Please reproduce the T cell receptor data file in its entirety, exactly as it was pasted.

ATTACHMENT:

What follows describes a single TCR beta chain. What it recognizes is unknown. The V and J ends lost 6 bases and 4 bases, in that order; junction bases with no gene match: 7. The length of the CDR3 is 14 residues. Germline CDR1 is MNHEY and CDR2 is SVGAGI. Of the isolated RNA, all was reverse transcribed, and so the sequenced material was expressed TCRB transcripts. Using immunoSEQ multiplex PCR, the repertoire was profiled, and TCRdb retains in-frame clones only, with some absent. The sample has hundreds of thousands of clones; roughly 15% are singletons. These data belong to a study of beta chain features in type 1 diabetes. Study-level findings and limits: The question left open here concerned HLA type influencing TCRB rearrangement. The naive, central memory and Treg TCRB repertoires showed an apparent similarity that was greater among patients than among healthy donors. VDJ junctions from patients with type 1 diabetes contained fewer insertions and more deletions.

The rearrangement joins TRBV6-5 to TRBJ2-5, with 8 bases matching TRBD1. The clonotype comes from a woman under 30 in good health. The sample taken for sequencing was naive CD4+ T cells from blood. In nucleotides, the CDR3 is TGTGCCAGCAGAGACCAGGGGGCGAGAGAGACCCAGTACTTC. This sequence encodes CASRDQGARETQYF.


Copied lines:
What follows describes a single TCR beta chain. What it recognizes is unknown. The V and J ends lost 6 bases and 4 bases, in that order; junction bases with no gene match: 7. The length of the CDR3 is 14 residues. Germline CDR1 is MNHEY and CDR2 is SVGAGI. Of the isolated RNA, all was reverse transcribed, and so the sequenced material was expressed TCRB transcripts. Using immunoSEQ multiplex PCR, the repertoire was profiled, and TCRdb retains in-frame clones only, with some absent. The sample has hundreds of thousands of clones; roughly 15% are singletons. These data belong to a study of beta chain features in type 1 diabetes. Study-level findings and limits: The question left open here concerned HLA type influencing TCRB rearrangement. The naive, central memory and Treg TCRB repertoires showed an apparent similarity that was greater among patients than among healthy donors. VDJ junctions from patients with type 1 diabetes contained fewer insertions and more deletions.

The rearrangement joins TRBV6-5 to TRBJ2-5, with 8 bases matching TRBD1. The clonotype comes from a woman under 30 in good health. The sample taken for sequencing was naive CD4+ T cells from blood. In nucleotides, the CDR3 is TGTGCCAGCAGAGACCAGGGGGCGAGAGAGACCCAGTACTTC. This sequence encodes CASRDQGARETQYF.